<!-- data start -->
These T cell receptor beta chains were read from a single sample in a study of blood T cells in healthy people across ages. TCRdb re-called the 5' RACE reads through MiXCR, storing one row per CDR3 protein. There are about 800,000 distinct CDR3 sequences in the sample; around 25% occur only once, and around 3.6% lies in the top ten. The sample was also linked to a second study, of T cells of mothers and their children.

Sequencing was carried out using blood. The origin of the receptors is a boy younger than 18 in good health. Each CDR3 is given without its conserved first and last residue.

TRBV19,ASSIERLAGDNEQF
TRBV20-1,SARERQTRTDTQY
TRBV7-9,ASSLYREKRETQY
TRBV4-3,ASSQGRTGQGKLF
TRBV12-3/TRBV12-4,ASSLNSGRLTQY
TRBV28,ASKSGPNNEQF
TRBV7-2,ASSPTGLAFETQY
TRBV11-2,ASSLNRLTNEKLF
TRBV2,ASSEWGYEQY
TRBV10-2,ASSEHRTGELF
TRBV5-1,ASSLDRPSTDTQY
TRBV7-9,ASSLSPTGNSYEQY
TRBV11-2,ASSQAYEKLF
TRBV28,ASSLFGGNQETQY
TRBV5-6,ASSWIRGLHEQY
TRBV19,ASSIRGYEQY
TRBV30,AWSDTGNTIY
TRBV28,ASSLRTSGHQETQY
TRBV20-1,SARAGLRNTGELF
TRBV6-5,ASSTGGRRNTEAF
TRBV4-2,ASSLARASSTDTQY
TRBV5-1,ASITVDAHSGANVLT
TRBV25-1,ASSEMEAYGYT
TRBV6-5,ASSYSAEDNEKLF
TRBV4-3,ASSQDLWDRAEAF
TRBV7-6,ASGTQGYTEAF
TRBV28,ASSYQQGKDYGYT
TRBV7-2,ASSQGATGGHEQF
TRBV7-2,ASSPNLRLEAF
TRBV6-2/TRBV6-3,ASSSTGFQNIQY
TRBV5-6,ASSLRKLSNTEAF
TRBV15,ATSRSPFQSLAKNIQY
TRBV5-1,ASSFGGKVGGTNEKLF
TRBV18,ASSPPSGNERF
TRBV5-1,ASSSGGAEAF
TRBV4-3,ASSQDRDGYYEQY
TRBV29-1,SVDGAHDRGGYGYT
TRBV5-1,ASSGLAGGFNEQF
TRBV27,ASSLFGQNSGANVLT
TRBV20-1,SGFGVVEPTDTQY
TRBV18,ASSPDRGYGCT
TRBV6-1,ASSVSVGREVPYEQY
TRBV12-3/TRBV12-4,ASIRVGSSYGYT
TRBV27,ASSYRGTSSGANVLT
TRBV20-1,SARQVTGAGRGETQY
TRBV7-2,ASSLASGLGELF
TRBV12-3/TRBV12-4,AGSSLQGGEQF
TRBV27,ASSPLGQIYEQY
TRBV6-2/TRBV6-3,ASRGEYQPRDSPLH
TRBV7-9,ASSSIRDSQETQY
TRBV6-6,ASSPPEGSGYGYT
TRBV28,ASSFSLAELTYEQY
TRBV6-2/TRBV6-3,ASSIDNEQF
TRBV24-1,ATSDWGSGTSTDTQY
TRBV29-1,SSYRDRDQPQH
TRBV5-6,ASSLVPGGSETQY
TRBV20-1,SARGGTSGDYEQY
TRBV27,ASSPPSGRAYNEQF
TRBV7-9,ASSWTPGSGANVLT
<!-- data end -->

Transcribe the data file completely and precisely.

These T cell receptor beta chains were read from a single sample in a study of blood T cells in healthy people across ages. TCRdb re-called the 5' RACE reads through MiXCR, storing one row per CDR3 protein. There are about 800,000 distinct CDR3 sequences in the sample; around 25% occur only once, and around 3.6% lies in the top ten. The sample was also linked to a second study, of T cells of mothers and their children.

Sequencing was carried out using blood. The origin of the receptors is a boy younger than 18 in good health. Each CDR3 is given without its conserved first and last residue.

TRBV19,ASSIERLAGDNEQF
TRBV20-1,SARERQTRTDTQY
TRBV7-9,ASSLYREKRETQY
TRBV4-3,ASSQGRTGQGKLF
TRBV12-3/TRBV12-4,ASSLNSGRLTQY
TRBV28,ASKSGPNNEQF
TRBV7-2,ASSPTGLAFETQY
TRBV11-2,ASSLNRLTNEKLF
TRBV2,ASSEWGYEQY
TRBV10-2,ASSEHRTGELF
TRBV5-1,ASSLDRPSTDTQY
TRBV7-9,ASSLSPTGNSYEQY
TRBV11-2,ASSQAYEKLF
TRBV28,ASSLFGGNQETQY
TRBV5-6,ASSWIRGLHEQY
TRBV19,ASSIRGYEQY
TRBV30,AWSDTGNTIY
TRBV28,ASSLRTSGHQETQY
TRBV20-1,SARAGLRNTGELF
TRBV6-5,ASSTGGRRNTEAF
TRBV4-2,ASSLARASSTDTQY
TRBV5-1,ASITVDAHSGANVLT
TRBV25-1,ASSEMEAYGYT
TRBV6-5,ASSYSAEDNEKLF
TRBV4-3,ASSQDLWDRAEAF
TRBV7-6,ASGTQGYTEAF
TRBV28,ASSYQQGKDYGYT
TRBV7-2,ASSQGATGGHEQF
TRBV7-2,ASSPNLRLEAF
TRBV6-2/TRBV6-3,ASSSTGFQNIQY
TRBV5-6,ASSLRKLSNTEAF
TRBV15,ATSRSPFQSLAKNIQY
TRBV5-1,ASSFGGKVGGTNEKLF
TRBV18,ASSPPSGNERF
TRBV5-1,ASSSGGAEAF
TRBV4-3,ASSQDRDGYYEQY
TRBV29-1,SVDGAHDRGGYGYT
TRBV5-1,ASSGLAGGFNEQF
TRBV27,ASSLFGQNSGANVLT
TRBV20-1,SGFGVVEPTDTQY
TRBV18,ASSPDRGYGCT
TRBV6-1,ASSVSVGREVPYEQY
TRBV12-3/TRBV12-4,ASIRVGSSYGYT
TRBV27,ASSYRGTSSGANVLT
TRBV20-1,SARQVTGAGRGETQY
TRBV7-2,ASSLASGLGELF
TRBV12-3/TRBV12-4,AGSSLQGGEQF
TRBV27,ASSPLGQIYEQY
TRBV6-2/TRBV6-3,ASRGEYQPRDSPLH
TRBV7-9,ASSSIRDSQETQY
TRBV6-6,ASSPPEGSGYGYT
TRBV28,ASSFSLAELTYEQY
TRBV6-2/TRBV6-3,ASSIDNEQF
TRBV24-1,ATSDWGSGTSTDTQY
TRBV29-1,SSYRDRDQPQH
TRBV5-6,ASSLVPGGSETQY
TRBV20-1,SARGGTSGDYEQY
TRBV27,ASSPPSGRAYNEQF
TRBV7-9,ASSWTPGSGANVLT